ATHENS – With the euro crisis still far from resolved, the currency union’s future remains at the center of heated debates. But, in many cases, positions have become so polarized that they miss the point, impeding the ability of EU policymakers to agree on and implement an effective crisis-response strategy.
Consider the question of who the euro’s real winners and losers are. Given that the eurozone is typically divided into two categories – the northern creditor countries and the southern debtor countries – this question can be understood in terms of whether a current-account surplus signifies economic success or failure.
According to the orthodox view, external-deficit countries “profit” from capital inflows, until increased imports and rising wages erode their current-account position further and investors stop financing their deficits. This means that any gains derived from sustaining a current-account deficit are temporary, illusory, and dangerous – suggesting that deficit countries are eurozone “losers.” After all, short-term booms soon become bubbles, and when bubbles burst, they trigger financial crises, eventually leading to default and depression.
This view also holds that capital flowing out of an external-surplus country means reduced investment, causing an economic slump. But history is far kinder to surplus countries, with exports having fueled the United Kingdom’s economic rise during the nineteenth century – a pattern that many other countries have followed. The UK then invested its accumulated foreign assets, gaining revenues that bolstered its financial position and limited its borrowing costs.
This suggests that Germany, whose exceptionally strong financial position has enabled it to weather the ongoing crisis and protect its savings, is a winner in the eurozone. But can national success within a crumbling currency union really be considered a victory?
In fact, a “normal” economic and monetary union would account for productivity and competitiveness divergences among member states, which can arise from differences in asset endowments, access to technology, or spending patterns. This implies a system of rewards and sanctions that encourages member states to reform and compete, along with a back-up financial-support network. But there is also much debate over how such financial support should be provided.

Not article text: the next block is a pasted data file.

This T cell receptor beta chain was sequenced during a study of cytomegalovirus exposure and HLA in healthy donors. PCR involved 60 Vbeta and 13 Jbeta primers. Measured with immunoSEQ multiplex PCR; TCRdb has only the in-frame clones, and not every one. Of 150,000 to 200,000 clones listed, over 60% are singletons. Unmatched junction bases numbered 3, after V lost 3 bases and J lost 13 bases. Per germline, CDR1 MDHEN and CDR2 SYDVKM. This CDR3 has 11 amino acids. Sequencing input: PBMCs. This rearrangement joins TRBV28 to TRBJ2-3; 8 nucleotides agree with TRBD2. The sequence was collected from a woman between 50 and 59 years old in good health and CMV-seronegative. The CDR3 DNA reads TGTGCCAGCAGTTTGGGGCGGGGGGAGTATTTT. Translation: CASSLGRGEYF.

At one extreme lies the notion that the euro cannot function like the dollar, given that the eurozone is not a federalized state. Rather, it should resemble the Bretton Woods system, under which countries could exit and re-enter after bolstering competitiveness through austerity and reform.
But this strategy carries serious risks that ultimately make it unworkable. Realigning relative prices would require internal devaluation, which could lead to social and political instability in the weaker countries. Civil unrest and the rise of neo-Nazi parties in Europe’s South exemplify these dangers, threatening the very purpose of European integration.
Moreover, the ease of exit and re-entry would increase uncertainty, invite speculation (expressed in widening spreads), and encourage capital flight from weaker countries to “safe havens” like Germany. All of this would negate the positive impact of fiscal consolidation and reform and, ultimately, make macroeconomic adjustment and financial stability unattainable.
At the other extreme is the “transfer union” model, in which the eurozone’s weaker members depend chronically on their stronger counterparts – a model that the citizens of Europe’s North have rightly rejected.
Clearly, eurozone leaders must find a middle ground, informed by a thorough understanding of the currency union’s weaknesses and today’s policy failures.
Austerity must be counted among those failures, for it led to a much deeper recession than was forecast – resulting in persistently large fiscal deficits and high debt/GDP ratios – and made it increasingly difficult for governments to convince citizens that current sacrifice would ensure a better future. And, while privatization, market liberalization, the opening of closed professions, and government downsizing inevitably invite conflict with powerful vested interests – such as protected industries, public-sector trade unions, and professional lobbies – economic hard times raise the stakes and prolong the fight.
Against this background, a return to growth is imperative. Eurozone leaders should pursue a five-pronged strategy that integrates the current emphasis on reform into a wider context.
First, fiscally sound economies should relax their budgetary policies in order to rebalance demand across the eurozone. They should also mobilize substantial resources through the European Investment Bank and make use of EU Structural Funds to provide relief to countries with unsustainably high debt levels, such as Greece.
Second, reducing interest rates further and enhancing the ECB’s unconventional monetary-policy instruments would bolster demand, allow higher inflation in the stronger economies, and restore the effective transmission of monetary policy.
Third, European public debt should be partly mutualized. The gradual introduction of Eurobonds would reduce borrowing costs for the over-indebted countries and curb speculative attacks from global financial markets.
Fourth, in order to separate private losses from sovereign debt, eurozone leaders should create a European banking union, built around centralized supervision and resolution authorities, and a deposit-insurance scheme. The plans that are currently being pursued fall far short of this goal.
Yannos Papantoniou was Greece’s Economy and Finance Minister from 1994 to 2001.
Copyright: Project Syndicate.org.